From Las Vegas

As for the rest? Well what happens in Vegas stays in Vegas..

26 Jul

Chicago, IL, USA 22nd to 26th July 2012

I mentioned to someone that we'd stayed in Chicago, and got the comment that that was one blog entry they'd not be bothered reading. I can understand that, Chicago has a reputation amongst as a big industrial/agricultural centre, elevated metro trains, railroads, stockyards, Cubs, Bears, White Sox and Mayor Daley.


Well folks, I am here to tell you that you're right, and yet so very wrong. Chicago is a bustling cosmopolitan city with a deep love of impressive public architecture in the form of impressive and appealing skyscrapers surrounded by open space to both allow viewing of the buildings, but also public art from Picasso statues to the Chicago "Bean". It is a city on a lake as big as a sea, with a great Navy Pier that hosts both that Chicago invention, the Ferris Wheel, but also one of the most beautiful collections of stained glass I have seen. It has the blues, the place where the electric guitar met the Delta blues of the migrating Southern negroes as they moved north for jobs, and populated the Southside, counterpoised to the German-Irish-Polish communities of NorthSide. It's still one of the most residentially segregated cities around, but boy are they proud of their local boy done good.. Abe Lincoln.. or I mean Barack Obama? [Both of course]. Chicago is the third biggest city in the US, and although they're very proud to be American, they have a quiet confidence and there's much more celebrating international culture than I found in other parts of North America so far.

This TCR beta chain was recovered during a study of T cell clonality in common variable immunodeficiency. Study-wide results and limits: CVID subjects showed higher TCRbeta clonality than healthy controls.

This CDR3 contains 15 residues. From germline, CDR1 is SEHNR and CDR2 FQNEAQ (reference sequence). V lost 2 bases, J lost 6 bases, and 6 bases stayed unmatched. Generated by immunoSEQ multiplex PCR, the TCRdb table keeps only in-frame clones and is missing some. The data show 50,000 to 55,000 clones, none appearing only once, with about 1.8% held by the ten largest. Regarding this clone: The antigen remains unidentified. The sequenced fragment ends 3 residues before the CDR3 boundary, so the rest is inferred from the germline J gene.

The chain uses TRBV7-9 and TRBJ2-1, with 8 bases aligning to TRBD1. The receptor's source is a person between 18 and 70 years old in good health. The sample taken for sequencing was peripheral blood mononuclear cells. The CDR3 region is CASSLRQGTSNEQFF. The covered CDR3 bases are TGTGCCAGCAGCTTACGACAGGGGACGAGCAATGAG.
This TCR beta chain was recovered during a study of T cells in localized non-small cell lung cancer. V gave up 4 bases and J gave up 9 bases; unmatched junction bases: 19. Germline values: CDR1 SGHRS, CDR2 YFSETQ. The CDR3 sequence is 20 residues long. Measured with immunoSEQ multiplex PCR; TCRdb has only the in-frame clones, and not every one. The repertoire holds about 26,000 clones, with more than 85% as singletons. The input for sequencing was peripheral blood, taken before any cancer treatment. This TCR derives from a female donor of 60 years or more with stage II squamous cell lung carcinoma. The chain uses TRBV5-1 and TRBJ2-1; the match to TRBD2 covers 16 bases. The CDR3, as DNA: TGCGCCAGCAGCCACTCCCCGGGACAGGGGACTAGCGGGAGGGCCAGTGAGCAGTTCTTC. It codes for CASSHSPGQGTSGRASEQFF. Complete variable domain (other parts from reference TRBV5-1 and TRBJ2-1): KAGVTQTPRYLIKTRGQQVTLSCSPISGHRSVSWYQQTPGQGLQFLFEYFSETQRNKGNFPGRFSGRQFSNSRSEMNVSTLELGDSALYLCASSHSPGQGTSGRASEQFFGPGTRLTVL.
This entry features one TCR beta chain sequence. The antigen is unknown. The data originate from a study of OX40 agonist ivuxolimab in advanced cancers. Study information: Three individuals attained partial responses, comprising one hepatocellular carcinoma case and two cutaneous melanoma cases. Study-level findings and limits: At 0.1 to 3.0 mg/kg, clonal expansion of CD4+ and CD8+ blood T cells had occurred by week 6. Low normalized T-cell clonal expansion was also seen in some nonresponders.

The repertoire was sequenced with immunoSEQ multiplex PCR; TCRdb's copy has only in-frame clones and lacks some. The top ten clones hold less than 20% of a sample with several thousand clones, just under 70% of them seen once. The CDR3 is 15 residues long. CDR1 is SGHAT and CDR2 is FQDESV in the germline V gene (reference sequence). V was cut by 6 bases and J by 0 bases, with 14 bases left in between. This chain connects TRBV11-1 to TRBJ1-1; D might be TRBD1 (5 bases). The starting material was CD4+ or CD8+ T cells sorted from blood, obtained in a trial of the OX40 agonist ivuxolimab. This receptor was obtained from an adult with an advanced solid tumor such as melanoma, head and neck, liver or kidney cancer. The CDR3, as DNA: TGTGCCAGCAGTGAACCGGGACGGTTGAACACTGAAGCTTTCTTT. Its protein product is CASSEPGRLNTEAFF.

From Chicago IL USA